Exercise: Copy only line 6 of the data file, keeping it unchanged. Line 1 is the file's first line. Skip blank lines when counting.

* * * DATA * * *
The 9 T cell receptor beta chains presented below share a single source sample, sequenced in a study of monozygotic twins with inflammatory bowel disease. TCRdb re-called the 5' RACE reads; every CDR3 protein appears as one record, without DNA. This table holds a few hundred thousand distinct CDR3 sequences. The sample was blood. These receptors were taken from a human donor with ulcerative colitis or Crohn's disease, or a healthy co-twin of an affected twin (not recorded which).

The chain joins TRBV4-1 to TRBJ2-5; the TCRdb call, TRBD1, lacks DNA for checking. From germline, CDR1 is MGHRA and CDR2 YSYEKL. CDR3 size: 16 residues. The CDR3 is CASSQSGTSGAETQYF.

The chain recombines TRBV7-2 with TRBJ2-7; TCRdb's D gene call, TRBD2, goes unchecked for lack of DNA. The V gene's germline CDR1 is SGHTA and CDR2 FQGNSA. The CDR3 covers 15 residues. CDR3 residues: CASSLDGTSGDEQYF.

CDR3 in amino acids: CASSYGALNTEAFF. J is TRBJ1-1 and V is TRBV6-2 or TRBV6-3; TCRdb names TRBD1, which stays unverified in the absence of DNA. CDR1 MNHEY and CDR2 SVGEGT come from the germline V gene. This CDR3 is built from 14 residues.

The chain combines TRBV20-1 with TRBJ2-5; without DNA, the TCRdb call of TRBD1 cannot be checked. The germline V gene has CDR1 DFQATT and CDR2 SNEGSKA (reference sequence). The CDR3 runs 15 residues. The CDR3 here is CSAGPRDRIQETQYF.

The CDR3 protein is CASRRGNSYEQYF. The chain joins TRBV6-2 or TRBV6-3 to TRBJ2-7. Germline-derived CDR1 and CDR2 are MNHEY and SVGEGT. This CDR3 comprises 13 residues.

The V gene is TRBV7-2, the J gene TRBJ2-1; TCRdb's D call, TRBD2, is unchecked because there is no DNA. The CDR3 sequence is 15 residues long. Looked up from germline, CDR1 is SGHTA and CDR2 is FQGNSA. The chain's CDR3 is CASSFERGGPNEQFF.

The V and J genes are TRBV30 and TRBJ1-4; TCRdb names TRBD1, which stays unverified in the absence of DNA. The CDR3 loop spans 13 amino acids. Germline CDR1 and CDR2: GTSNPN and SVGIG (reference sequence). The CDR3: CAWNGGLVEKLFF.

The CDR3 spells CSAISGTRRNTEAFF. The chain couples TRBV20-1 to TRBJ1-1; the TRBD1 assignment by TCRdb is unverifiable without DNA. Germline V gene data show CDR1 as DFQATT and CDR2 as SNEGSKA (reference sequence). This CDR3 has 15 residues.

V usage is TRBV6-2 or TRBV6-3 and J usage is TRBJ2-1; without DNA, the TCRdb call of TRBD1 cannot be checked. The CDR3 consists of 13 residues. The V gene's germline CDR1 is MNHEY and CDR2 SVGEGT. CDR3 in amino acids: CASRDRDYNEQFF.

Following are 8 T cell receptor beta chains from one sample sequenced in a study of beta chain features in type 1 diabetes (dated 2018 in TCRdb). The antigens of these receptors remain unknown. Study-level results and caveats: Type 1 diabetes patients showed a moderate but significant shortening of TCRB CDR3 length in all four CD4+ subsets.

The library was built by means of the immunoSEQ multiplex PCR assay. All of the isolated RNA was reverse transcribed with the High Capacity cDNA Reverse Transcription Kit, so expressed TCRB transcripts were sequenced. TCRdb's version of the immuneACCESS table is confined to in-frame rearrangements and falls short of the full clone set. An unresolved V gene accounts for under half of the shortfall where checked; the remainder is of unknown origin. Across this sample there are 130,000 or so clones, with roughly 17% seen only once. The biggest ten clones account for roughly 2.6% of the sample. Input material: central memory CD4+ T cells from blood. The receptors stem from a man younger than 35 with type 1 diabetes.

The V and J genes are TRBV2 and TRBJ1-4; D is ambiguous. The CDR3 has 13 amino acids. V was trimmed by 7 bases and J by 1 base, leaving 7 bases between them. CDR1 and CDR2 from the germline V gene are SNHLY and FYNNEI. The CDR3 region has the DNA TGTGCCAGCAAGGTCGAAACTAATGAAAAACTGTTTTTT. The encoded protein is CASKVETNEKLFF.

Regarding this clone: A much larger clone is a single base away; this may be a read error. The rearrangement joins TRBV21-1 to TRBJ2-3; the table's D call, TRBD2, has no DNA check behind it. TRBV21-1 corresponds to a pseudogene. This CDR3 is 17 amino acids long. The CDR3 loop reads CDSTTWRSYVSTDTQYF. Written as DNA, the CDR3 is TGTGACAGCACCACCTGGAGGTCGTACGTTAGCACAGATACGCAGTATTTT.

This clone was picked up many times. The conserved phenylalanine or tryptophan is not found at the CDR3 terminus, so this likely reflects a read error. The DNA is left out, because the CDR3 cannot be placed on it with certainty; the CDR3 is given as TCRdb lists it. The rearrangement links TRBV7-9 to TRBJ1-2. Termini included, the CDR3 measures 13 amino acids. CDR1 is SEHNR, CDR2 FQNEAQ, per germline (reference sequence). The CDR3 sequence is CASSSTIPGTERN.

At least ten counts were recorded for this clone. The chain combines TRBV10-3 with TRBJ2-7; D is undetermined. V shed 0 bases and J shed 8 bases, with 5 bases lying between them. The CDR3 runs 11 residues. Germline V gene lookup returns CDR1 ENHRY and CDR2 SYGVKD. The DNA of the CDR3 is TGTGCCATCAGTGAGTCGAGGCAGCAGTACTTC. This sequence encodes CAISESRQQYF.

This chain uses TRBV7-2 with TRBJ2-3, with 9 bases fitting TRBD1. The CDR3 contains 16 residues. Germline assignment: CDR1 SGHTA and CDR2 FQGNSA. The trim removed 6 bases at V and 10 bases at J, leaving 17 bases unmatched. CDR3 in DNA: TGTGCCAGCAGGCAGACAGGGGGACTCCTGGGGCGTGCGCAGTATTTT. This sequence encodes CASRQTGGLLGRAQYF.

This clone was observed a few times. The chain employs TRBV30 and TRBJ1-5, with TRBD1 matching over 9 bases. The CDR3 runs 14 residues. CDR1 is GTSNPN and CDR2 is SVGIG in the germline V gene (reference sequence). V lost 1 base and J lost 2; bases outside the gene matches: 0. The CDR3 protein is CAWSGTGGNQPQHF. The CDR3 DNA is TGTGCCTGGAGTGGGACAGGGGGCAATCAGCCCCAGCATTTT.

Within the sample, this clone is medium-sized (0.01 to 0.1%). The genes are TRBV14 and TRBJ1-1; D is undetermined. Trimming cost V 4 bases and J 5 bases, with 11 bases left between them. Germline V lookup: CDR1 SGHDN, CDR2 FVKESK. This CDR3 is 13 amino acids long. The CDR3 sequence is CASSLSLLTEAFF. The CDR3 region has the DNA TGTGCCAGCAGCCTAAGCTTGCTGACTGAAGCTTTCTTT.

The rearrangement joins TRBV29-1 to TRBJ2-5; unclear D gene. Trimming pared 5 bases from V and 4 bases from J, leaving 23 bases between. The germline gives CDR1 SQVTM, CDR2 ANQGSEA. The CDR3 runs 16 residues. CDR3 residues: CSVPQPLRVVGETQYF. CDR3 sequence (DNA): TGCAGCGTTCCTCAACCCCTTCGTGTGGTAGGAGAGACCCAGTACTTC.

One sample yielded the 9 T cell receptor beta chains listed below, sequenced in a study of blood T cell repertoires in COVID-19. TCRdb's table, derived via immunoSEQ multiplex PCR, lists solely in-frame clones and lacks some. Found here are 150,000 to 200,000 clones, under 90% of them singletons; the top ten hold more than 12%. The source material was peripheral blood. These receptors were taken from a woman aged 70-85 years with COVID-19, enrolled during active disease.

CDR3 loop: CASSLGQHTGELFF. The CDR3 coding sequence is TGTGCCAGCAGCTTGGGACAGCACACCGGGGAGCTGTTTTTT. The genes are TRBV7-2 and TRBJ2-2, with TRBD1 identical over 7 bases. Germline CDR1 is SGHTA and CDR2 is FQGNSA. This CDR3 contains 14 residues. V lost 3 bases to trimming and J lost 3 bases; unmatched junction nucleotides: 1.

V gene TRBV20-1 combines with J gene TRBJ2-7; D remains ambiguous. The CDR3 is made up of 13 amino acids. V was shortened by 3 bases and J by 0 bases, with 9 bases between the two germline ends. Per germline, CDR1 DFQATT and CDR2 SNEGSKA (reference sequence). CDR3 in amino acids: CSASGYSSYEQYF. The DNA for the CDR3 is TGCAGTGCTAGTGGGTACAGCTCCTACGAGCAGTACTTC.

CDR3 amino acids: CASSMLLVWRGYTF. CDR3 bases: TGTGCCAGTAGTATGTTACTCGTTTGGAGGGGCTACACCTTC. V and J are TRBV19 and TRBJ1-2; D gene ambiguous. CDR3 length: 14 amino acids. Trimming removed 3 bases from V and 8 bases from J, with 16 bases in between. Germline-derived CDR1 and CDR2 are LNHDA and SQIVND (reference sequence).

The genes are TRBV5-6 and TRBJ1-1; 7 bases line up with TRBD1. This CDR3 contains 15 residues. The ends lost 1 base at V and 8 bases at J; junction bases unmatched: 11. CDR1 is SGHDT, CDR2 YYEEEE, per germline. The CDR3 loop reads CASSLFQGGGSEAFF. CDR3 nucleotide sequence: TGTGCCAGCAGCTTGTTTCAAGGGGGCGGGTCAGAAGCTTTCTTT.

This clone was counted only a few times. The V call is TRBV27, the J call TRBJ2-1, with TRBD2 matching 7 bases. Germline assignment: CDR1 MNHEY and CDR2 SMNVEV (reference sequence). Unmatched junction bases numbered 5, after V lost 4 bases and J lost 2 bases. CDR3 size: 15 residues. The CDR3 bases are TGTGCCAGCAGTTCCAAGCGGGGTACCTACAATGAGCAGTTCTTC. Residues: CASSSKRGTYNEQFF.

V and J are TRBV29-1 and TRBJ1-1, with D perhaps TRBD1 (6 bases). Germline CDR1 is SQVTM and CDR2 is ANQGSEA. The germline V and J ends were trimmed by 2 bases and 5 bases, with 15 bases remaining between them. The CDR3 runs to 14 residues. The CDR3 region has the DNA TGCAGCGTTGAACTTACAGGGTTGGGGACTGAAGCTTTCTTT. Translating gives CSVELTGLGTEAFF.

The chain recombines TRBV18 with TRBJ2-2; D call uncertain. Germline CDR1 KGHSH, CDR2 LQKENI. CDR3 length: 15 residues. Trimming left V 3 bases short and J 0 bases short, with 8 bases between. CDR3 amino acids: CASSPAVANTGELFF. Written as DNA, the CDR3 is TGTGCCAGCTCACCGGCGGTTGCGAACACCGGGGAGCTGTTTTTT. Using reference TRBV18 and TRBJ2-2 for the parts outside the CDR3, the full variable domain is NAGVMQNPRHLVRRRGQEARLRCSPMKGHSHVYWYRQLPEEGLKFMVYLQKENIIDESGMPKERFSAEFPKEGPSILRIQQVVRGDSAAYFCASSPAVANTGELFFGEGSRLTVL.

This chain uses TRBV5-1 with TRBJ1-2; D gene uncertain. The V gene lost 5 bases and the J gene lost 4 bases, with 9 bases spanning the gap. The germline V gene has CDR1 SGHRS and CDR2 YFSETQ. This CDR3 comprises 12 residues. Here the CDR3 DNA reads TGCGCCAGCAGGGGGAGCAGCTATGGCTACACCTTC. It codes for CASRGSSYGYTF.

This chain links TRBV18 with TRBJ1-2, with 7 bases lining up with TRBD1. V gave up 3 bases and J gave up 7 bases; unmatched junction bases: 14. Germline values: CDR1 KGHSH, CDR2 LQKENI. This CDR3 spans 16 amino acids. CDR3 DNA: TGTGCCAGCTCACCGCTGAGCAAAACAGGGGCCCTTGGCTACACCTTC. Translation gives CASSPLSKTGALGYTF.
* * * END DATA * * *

The CDR3 protein is CASRRGNSYEQYF. The chain joins TRBV6-2 or TRBV6-3 to TRBJ2-7. Germline-derived CDR1 and CDR2 are MNHEY and SVGEGT. This CDR3 comprises 13 residues.